I once played footsies with the left. I ended up with scuffed up shoes and a bruised shin, but still no affordable healthcare. (Sorry, I’m watching the Republican debate on CNN.)
Which I really shouldn’t do, seeing as I have a stomach virus; I’m having a hard enough time keeping food down without listening to Rick Santorum. And who composed the going-to-commercial music for this thing, John Williams? Because you what what the Republican debates were lacking? Bombast.
But we are not here to talk politics, and Thursday Night Smackdown will not formally endorse any one candidate, eager though they all are for the “Smackdown Bump.” We are here to talk soup: roasted cauliflower soup with brown butter, breadcrumbs and dill cream from Hughnibrow Acheson’s A New Turn in the South.
Roasted cauliflower is one of my very favorite vegetable treatments. I hacked apart a head, tossed it in olive oil and roasted it in a hot oven, almost as hot as the area under Newt Gingrich’s collar as Santorum attacks his record.
While the veg roasted, I put together the base for the soup, sauteing onion, celery and leek in a bit of butter. I even sliced and cleaned the leeks, and as Brian can tell you, I am a slovenly cook who never washes the vegetables.* (Except when YOU come over for dinner; then I am meticulous.) But even I can not overlook the severe grittiness of leeks, especially when the end product is to be a silky soup as smooth and supple as Mitt Romney’s verbal gymnastics.
DID YOU KNOW? In a poll of Americans, 2% of us thought that “Mitt” was short for “Mittens.” Interestingly, if that were the case, I would actually be more likely to vote for him, although being named Mittens would probably tarnish his authority when dealing with foreign leaders and diplomats.
When the aromatics were softened, the roasted cauliflower went into the pot along with chicken stock, fresh thyme and bay leaves (I would imagine you could easily swap in vegetable stock to make this a veggie soup).
I left it to simmer for 15 minutes while I prepared the garnishes. Breadcumbs tossed in brown butter? Check. Chopped capers? Check? Brian helped out with the final garnish, the dill cream. So as not to haul out the hand mixer, he beat the cream to soft peaks by hand, adding a pinch of salt. I minced some fresh dill and folded it in
At the end of the soup’s cooking time, I poured in a buttload of heavy cream and stirred in some lemon zest. The lemon zest is like the Ron Paul of this soup: it doesn’t really seem to go with the rest of the party, but it certainly livens things up. Also, it wants to cut foreign aid to Israel.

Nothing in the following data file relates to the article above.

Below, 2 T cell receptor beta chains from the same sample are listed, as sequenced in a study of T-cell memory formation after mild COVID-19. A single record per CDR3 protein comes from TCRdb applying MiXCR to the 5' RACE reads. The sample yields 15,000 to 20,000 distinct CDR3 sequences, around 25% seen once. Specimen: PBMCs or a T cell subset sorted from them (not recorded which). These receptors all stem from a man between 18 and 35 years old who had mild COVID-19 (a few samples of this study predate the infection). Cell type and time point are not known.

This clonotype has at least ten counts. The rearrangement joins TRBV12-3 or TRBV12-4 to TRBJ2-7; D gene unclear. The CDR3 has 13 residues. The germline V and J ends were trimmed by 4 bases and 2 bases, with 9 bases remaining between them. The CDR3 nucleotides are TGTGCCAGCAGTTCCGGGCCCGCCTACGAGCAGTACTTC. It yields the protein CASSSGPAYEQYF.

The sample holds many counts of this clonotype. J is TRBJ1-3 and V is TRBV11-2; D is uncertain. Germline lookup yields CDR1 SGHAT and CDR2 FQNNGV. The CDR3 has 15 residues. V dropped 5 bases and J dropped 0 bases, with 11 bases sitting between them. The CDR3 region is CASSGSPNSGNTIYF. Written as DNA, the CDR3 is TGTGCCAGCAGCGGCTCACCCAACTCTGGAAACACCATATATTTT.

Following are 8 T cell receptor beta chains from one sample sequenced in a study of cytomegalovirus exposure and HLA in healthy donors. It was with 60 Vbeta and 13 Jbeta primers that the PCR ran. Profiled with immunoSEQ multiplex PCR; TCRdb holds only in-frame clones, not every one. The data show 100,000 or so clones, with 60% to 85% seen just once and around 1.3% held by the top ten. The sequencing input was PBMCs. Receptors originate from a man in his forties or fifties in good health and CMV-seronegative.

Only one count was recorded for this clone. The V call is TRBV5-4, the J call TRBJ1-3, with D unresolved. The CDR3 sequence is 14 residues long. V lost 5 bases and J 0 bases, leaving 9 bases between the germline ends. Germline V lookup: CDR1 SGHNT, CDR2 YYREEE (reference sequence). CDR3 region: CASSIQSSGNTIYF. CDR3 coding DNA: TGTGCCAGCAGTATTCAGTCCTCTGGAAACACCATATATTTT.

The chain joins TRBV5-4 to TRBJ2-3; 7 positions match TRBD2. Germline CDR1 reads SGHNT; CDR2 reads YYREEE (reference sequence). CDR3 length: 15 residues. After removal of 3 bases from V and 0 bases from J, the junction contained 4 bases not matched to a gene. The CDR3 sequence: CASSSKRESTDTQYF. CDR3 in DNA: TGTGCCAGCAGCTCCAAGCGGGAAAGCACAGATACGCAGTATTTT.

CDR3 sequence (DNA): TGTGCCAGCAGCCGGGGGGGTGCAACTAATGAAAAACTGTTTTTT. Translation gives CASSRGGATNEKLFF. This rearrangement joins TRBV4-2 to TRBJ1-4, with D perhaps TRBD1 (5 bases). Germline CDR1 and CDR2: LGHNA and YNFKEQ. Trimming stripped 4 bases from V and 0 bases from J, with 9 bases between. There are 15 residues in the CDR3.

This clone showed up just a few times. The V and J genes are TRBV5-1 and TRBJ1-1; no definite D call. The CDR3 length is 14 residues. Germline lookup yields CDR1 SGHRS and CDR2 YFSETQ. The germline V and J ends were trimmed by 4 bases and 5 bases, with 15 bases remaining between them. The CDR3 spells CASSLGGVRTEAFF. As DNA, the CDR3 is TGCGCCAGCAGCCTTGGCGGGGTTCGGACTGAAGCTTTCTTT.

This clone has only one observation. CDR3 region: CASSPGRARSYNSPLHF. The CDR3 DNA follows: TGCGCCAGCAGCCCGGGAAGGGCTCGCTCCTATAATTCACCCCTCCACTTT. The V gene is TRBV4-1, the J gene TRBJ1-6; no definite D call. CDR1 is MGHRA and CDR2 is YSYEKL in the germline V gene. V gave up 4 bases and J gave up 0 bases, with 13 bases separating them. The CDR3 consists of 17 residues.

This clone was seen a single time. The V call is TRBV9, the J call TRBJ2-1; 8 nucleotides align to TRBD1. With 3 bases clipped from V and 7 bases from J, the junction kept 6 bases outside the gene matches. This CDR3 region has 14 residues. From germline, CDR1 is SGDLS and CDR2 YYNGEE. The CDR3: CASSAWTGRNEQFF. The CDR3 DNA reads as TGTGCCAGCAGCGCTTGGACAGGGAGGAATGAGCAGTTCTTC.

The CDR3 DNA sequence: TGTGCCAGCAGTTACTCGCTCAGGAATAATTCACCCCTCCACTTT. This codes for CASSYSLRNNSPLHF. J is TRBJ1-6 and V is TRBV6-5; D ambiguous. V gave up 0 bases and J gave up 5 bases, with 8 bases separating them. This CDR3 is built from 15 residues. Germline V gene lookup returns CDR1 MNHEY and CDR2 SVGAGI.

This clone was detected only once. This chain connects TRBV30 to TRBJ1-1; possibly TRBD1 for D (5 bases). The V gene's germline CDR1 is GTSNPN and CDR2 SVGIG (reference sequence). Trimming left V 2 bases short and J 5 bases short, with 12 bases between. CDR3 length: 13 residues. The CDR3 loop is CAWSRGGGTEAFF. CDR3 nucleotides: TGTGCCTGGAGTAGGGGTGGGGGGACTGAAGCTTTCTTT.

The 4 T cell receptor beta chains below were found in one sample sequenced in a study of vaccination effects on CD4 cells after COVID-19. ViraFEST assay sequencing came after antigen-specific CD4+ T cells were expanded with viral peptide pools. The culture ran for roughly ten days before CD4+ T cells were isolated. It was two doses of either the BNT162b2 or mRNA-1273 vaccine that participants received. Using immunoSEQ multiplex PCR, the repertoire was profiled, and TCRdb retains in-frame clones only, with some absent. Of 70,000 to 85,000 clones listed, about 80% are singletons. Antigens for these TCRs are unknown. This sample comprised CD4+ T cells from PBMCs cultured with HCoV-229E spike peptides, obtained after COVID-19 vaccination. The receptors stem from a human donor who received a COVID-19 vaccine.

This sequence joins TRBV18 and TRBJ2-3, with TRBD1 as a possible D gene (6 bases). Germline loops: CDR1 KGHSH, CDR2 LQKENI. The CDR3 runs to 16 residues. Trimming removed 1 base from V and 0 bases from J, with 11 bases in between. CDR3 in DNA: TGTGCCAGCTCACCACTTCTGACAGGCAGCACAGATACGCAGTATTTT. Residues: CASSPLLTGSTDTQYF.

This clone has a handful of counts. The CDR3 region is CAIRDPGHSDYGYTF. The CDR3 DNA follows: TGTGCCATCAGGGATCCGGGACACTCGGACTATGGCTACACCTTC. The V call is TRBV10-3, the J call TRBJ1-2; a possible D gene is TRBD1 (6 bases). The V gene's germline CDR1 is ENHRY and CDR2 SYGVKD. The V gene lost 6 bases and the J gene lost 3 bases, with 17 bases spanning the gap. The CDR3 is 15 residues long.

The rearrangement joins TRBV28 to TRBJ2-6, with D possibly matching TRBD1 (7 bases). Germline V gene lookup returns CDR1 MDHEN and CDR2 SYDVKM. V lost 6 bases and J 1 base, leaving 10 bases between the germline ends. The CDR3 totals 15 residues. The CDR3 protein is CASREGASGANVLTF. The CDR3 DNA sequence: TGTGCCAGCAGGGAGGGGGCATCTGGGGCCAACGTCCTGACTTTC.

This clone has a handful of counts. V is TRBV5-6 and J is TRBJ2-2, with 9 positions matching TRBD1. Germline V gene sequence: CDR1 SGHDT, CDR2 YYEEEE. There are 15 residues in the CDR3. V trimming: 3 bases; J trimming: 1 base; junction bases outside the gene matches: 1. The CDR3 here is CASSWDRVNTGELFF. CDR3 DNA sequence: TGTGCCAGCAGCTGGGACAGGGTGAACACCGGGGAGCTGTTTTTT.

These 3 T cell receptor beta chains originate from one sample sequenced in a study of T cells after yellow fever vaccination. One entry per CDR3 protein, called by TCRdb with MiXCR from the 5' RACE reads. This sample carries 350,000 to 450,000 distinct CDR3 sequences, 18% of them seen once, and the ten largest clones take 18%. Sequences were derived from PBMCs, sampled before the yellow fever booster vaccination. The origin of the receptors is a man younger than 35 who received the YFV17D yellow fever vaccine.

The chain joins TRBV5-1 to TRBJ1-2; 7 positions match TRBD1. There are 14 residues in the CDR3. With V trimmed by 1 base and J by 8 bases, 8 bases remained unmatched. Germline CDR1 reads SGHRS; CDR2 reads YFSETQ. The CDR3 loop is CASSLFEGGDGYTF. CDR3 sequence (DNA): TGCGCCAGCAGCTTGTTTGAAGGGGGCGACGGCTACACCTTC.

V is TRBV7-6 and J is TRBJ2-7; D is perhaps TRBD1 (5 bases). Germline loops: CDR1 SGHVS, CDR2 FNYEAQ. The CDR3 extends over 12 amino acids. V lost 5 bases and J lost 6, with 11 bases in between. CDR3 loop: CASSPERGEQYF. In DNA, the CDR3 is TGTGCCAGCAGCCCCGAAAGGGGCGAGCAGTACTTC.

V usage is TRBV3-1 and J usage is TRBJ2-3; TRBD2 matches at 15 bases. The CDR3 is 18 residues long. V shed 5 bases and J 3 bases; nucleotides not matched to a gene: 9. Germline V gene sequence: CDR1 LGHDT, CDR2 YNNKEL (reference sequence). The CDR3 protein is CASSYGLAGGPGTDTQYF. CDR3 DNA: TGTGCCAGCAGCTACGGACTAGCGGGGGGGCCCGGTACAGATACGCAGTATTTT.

I added some salt to the finished soup and started running it through the blender in batches; it created a pretty thick puree, and a few times I had to add some additional liquid. To make sure the texture was perfect, I ran the puree through a mesh strainer and demanded that it release its income tax return for the last five years.
A brief debate aside, because I just have to: Has building a fence or wall between two entities with strained relations ever solved any problem for anyone anywhere? Just asking.
Excuse me; I have to leave the room momentarily as they talk about fetal rights, abortion and reproductive health. It makes my uterus go on attack mode, and I’m feeling sick from the stomach thing already.
Okay, I’m back. Back to the soup: I presented Brian with a big bowl of creamy soup with all the fixin’s. Unfortunately, I did not put together a bowl for myself; if I can’t keep saltines and tea down, there’s no way a cream-filled soup is not going to wreak serious GI havoc.
In the interest of fair and balanced reporting, I did taste the soup and garnishes. My take: I still don’t love capers so much. The soup was rich and full-flavored and definitely cauliflower-y, but I did feel as though all the heavy cream muted the vegetable flavor unnecessarily and it could have used a bigger hit of lemon to cut things a little. Also, a side sandwich would not be unwelcome.
Brian had no such complaints and found the soup to be delicious and adequately cauliflower-y, with the brown butter breadcrumbs adding a bacon-like flavor and crunch.
This soup would make a great first course served in modest portions, perhaps with Acheson’s chanterelle crostini as a companion.
In closing, vote McGovern.